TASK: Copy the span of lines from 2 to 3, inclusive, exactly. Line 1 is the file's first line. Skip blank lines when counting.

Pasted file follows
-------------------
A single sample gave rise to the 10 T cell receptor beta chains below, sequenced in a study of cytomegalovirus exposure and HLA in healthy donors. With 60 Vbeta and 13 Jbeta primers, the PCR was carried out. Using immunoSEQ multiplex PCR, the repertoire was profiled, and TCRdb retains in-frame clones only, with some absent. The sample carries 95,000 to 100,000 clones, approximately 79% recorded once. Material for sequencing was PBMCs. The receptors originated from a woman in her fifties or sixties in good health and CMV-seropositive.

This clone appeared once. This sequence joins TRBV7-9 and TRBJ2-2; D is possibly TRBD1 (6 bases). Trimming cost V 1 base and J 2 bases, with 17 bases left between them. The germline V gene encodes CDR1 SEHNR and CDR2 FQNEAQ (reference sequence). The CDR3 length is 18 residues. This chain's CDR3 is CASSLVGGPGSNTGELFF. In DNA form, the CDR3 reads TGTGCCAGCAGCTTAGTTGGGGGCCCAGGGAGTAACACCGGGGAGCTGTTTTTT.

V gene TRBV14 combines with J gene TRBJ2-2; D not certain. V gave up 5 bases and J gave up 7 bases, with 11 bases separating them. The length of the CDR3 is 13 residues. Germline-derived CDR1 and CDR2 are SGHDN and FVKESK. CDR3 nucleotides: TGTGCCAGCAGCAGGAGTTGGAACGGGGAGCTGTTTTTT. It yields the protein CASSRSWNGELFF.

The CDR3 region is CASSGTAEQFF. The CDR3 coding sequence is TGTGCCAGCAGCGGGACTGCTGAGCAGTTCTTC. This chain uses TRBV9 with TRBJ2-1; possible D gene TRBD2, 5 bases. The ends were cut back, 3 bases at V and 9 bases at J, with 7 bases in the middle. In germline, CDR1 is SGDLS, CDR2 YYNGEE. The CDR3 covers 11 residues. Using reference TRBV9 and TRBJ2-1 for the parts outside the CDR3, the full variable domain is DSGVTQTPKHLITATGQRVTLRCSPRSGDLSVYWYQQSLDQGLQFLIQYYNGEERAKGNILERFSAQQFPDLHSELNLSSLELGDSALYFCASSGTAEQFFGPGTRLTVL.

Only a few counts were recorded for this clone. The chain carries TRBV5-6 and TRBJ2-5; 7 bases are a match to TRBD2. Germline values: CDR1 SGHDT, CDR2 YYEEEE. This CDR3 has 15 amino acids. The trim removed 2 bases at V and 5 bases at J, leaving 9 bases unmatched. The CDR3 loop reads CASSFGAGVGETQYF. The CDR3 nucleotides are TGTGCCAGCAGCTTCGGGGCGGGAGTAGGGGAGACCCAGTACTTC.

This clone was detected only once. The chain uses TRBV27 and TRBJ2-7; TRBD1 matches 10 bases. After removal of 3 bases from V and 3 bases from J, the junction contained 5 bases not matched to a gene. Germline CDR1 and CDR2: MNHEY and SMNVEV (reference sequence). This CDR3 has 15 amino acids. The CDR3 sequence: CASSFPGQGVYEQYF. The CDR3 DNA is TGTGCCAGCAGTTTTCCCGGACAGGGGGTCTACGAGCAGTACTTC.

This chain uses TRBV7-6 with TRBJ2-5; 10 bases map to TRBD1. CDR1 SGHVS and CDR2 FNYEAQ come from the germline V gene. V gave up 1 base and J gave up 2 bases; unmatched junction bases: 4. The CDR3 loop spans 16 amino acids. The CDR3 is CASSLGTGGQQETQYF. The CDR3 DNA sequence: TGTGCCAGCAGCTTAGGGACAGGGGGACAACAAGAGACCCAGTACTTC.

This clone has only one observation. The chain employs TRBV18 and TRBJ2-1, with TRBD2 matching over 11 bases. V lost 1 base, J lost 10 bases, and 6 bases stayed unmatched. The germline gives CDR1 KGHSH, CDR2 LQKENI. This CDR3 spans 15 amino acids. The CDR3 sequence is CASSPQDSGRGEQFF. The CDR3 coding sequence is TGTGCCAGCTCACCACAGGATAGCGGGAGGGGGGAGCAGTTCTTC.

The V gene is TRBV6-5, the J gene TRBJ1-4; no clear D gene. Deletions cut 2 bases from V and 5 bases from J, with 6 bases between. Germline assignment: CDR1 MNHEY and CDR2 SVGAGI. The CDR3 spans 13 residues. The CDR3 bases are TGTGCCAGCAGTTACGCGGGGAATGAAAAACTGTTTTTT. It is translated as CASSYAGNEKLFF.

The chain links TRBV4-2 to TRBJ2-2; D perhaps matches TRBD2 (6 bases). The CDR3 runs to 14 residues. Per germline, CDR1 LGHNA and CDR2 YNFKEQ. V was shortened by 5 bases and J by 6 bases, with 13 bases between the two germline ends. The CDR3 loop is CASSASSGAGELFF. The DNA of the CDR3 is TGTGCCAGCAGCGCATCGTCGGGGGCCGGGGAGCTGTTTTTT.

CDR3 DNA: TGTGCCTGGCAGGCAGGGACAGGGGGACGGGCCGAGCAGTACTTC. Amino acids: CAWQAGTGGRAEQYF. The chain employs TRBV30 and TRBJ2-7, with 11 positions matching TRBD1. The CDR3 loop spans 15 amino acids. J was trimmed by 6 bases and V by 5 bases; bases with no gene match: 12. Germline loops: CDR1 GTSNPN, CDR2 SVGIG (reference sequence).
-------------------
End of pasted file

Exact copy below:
This clone appeared once. This sequence joins TRBV7-9 and TRBJ2-2; D is possibly TRBD1 (6 bases). Trimming cost V 1 base and J 2 bases, with 17 bases left between them. The germline V gene encodes CDR1 SEHNR and CDR2 FQNEAQ (reference sequence). The CDR3 length is 18 residues. This chain's CDR3 is CASSLVGGPGSNTGELFF. In DNA form, the CDR3 reads TGTGCCAGCAGCTTAGTTGGGGGCCCAGGGAGTAACACCGGGGAGCTGTTTTTT.

V gene TRBV14 combines with J gene TRBJ2-2; D not certain. V gave up 5 bases and J gave up 7 bases, with 11 bases separating them. The length of the CDR3 is 13 residues. Germline-derived CDR1 and CDR2 are SGHDN and FVKESK. CDR3 nucleotides: TGTGCCAGCAGCAGGAGTTGGAACGGGGAGCTGTTTTTT. It yields the protein CASSRSWNGELFF.